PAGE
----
This is the first of a two part segment with Blake Stough, of the recently established blog, and movement known as “Preserving York (PY).” Walk with us as we explore the origin of the group, its current state, and what’s coming up next. If you would like to hear from Blake more often, please let us know with a comment, as we are exploring the possibility of creating an ongoing segment!
(YAFCA) How did you initially get involved with being interested in the history of York?
(PY) Following the death of my grandfather in 1997, my siblings and I received family heirlooms from his estate. Included were large, framed portraits of people from my grandparents family. Over time my father passed my grandparents entire photograph collection down to me, which included images from as early as the 1860s. I passionately worked to learn the identity of the subjects and how they connected to our family.
As my interest in genealogy grew, I found myself researching the areas where my family came from, which was York County on my father’s side. It didn’t take long before I became fascinated with all areas of local history.
(YAFCA) What lead up to the beginnings of your blog “Preserving York?”
Over the years I had attempted to create a number of different websites about York County history. Despite my attempts, none of them really “took off” and I moved on to other projects. Even during those early years, I wanted to include history that was submitted by others, which would do nothing but educate visitors even more.
As the use of social media grew I felt it was a great time to work on another local history project. Creating a blog seemed like a great pace to start. Despite my mediocre performance in writing classes during high school, I feel do a great job at getting my message across while including my own personal touch to each story.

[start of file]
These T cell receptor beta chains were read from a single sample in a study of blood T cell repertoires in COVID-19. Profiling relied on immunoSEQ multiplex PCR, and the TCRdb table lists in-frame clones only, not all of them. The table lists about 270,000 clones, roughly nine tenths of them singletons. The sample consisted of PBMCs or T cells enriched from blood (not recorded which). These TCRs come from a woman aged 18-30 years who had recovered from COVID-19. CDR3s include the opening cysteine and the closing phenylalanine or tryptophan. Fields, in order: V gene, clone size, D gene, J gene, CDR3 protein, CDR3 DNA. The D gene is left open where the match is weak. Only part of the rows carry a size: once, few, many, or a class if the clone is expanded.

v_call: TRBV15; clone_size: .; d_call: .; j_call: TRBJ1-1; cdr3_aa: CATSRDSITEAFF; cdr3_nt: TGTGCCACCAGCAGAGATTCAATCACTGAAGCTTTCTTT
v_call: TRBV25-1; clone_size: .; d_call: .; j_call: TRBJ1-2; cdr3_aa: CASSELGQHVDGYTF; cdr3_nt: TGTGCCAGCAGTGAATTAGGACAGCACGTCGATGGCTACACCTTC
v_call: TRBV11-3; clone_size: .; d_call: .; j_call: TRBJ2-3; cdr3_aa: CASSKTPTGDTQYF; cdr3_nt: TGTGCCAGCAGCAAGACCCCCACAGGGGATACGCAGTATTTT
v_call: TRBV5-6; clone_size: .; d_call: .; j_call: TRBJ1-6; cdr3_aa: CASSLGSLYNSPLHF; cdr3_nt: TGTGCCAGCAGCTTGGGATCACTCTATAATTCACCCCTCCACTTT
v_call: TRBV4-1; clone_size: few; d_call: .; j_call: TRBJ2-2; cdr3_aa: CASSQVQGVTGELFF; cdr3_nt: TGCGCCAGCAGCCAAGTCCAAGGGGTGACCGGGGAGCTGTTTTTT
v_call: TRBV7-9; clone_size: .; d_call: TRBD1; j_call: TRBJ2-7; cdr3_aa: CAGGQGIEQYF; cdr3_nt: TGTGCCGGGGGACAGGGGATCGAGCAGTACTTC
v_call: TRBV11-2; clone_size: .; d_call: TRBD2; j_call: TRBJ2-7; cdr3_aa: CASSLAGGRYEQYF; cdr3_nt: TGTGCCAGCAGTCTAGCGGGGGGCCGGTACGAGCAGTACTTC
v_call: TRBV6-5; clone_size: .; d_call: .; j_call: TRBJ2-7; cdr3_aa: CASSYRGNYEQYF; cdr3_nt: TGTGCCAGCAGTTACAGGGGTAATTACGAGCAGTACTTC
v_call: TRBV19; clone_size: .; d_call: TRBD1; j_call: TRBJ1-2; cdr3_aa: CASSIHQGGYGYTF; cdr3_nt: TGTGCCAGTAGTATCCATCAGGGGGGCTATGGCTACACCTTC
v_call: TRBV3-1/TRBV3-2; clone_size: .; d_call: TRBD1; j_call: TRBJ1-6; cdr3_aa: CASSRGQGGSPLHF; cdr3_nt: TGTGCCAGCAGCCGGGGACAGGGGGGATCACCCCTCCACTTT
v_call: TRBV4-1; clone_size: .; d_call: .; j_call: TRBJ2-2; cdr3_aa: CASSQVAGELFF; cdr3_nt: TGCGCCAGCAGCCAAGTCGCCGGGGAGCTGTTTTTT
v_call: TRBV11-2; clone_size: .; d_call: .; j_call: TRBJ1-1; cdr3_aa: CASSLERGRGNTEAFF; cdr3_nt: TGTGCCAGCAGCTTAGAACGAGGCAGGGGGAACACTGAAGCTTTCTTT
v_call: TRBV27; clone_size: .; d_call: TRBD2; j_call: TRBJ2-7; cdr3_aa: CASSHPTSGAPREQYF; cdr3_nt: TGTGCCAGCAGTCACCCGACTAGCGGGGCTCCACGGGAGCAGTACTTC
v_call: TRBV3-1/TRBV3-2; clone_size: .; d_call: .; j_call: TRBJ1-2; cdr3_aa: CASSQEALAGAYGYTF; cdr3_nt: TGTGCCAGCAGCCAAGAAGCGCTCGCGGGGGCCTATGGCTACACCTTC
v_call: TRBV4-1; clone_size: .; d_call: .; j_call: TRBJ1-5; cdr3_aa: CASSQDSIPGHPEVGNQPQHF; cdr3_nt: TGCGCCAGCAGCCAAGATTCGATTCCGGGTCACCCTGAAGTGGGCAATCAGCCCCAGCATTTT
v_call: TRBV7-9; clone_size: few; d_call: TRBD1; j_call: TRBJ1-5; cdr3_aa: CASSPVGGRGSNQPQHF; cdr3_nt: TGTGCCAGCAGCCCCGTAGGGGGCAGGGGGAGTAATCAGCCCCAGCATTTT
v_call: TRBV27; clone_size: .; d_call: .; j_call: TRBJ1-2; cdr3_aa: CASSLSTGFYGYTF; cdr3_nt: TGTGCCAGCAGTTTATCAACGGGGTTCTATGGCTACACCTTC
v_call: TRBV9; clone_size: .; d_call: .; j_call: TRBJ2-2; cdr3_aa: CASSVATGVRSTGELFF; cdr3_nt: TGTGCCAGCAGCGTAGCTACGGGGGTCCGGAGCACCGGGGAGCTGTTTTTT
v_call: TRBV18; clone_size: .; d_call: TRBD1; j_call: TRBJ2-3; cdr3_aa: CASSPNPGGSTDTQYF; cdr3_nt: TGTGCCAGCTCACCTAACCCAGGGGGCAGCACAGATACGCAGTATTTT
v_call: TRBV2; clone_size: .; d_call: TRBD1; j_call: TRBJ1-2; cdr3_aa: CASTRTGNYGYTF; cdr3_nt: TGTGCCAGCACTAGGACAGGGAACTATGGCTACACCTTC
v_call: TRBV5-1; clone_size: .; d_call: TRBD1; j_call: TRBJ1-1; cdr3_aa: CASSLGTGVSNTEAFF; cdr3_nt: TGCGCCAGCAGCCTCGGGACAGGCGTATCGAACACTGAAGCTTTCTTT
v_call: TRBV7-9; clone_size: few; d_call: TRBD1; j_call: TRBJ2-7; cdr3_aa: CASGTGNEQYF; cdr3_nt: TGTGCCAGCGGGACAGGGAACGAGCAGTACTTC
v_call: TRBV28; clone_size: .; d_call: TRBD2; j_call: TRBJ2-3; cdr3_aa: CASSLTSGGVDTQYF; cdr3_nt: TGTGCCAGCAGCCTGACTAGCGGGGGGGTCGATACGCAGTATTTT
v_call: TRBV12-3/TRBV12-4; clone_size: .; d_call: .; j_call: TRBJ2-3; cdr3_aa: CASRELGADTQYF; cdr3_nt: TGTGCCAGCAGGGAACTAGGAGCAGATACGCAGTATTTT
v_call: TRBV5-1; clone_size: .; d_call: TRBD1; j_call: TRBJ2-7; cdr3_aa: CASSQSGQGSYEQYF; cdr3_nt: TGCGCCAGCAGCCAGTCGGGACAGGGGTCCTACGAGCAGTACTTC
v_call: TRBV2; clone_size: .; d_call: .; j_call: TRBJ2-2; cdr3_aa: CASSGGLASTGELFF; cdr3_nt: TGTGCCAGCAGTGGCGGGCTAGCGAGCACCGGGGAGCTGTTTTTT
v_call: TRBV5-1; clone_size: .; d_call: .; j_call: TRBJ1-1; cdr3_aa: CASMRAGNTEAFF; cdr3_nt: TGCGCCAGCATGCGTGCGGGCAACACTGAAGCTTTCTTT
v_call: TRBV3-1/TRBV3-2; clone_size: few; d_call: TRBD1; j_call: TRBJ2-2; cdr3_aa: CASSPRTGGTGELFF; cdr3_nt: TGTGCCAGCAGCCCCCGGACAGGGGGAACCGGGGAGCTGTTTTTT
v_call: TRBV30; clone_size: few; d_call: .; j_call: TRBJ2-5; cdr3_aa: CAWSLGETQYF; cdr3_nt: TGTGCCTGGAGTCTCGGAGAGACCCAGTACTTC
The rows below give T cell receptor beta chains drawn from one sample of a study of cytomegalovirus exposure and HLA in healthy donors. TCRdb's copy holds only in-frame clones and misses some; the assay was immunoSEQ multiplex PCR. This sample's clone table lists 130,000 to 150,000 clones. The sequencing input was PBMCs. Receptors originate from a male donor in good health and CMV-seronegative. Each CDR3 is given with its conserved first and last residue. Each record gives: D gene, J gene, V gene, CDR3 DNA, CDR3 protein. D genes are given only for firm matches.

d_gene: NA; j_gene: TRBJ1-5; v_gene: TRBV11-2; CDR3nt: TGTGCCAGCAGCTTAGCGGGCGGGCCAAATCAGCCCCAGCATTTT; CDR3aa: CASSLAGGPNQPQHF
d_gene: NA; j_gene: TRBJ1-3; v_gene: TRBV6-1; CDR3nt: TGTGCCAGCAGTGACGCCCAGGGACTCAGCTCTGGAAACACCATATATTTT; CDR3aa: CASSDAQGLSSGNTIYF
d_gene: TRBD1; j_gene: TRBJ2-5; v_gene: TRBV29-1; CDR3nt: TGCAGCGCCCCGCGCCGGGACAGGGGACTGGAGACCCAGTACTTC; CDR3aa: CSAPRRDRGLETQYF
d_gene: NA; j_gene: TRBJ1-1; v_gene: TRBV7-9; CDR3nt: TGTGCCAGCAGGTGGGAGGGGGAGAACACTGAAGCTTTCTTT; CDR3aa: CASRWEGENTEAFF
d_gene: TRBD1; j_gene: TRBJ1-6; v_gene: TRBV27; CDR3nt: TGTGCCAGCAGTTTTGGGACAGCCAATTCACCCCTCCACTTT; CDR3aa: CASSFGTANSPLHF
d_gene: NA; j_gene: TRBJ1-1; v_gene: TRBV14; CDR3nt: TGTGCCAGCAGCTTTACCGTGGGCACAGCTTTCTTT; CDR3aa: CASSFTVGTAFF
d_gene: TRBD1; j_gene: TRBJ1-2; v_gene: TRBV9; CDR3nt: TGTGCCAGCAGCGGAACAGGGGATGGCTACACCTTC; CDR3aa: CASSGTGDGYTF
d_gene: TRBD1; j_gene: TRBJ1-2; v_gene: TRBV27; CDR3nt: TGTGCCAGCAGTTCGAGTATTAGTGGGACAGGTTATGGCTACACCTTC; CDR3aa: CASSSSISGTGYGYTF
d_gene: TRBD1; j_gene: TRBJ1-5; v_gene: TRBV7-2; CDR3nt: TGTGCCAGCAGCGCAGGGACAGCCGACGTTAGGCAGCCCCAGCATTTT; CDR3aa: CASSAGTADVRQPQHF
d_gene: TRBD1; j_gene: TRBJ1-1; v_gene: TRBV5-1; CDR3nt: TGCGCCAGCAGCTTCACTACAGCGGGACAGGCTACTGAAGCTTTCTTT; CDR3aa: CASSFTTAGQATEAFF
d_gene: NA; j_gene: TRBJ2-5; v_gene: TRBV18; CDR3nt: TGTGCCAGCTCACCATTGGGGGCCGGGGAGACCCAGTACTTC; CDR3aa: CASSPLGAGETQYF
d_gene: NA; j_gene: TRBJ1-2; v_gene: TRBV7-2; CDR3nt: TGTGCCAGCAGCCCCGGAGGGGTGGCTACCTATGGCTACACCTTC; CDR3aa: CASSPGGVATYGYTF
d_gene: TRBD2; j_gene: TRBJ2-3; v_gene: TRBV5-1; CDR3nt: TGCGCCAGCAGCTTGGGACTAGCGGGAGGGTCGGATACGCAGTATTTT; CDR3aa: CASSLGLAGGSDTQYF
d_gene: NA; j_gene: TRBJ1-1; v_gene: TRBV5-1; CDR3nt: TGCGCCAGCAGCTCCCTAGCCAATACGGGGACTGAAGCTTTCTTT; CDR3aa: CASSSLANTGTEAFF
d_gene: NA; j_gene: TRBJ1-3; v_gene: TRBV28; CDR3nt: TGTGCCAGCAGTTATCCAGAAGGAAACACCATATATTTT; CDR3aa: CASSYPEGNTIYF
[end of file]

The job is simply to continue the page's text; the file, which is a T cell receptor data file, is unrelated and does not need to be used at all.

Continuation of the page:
After a slow start the blog really started to pick up steam, especially after I created the Preserving York group on Facebook. This is an extremely active local-history forum where members interact with others who share similar interests. Barely one one year old, the group is home to over 270 loyal members who consider each other family.
(YAFCA) You had a few events last year. Is there anything that stands out?
The First Annual Preserving York Picnic was truly the highlight of 2012. The idea for this event started as a simple picnic for members of the Preserving York “community”. The plans quickly evolved into a fundraiser that would support two local preservation groups. I had initially thought we would have 100 people attending, but the exposure given by the local newspapers caused interest to grow exponentially. We were fortunate to entertain over 200 guests who listening to several speakers and viewed displays from local historic groups. A catered meal was provided and as requested, guests brought their own pot-luck dishes for others to enjoy. Guided tours of the former distillery estate, Historic Shady Lane, were also given to guests who were eager to explore the 34-acre property.
Several thousand dollars of food and equipment were generously donated by local businesses and many volunteers helped throughout the day.
There is no doubt that social media is an essential component in today’s marketing. Can you share how this is part of the PY play book?
At the present time Preserving York is 100% an online entity. The marketing of PY is obtained through the use us several social media avenues including Facebook, Twitter, and Google+. Currently, the only PY social media account is found on Facebook in the form of a group page, which is discussed in another question. I’m struggling with the need to create additional accounts on other social media networks.
Because Preserving York relies heavily on the internet for exposure, it is virtually unknown to those who prefer printed media and have no access to the online world. While this may be an insignificant factor to some, it’s extremely important to a group specializing in local history. Elder members of our community who may not be “online” are a resource that I cannot ignore.
With that being said, PY needs to explore ways to capture that group of people, whether through a column in the local newspaper, a printed newsletter, or some other means.In your experience, would you say there are things that stand to make York’s history unique? If so, which of those are most significant, and why?
Every area of the United States and abroad has their own form of uniqueness, and York County is certainly no different. The problem we encounter is defining which piece of history is more significant than the next. Personally, I feel that each piece of history is significant, but I’d never put the importance of one in front of another….
Thank you for reading the first segment of our interview with PY. Come back next week for more, and be sure to check out the links in this article to learn more in the meantime.
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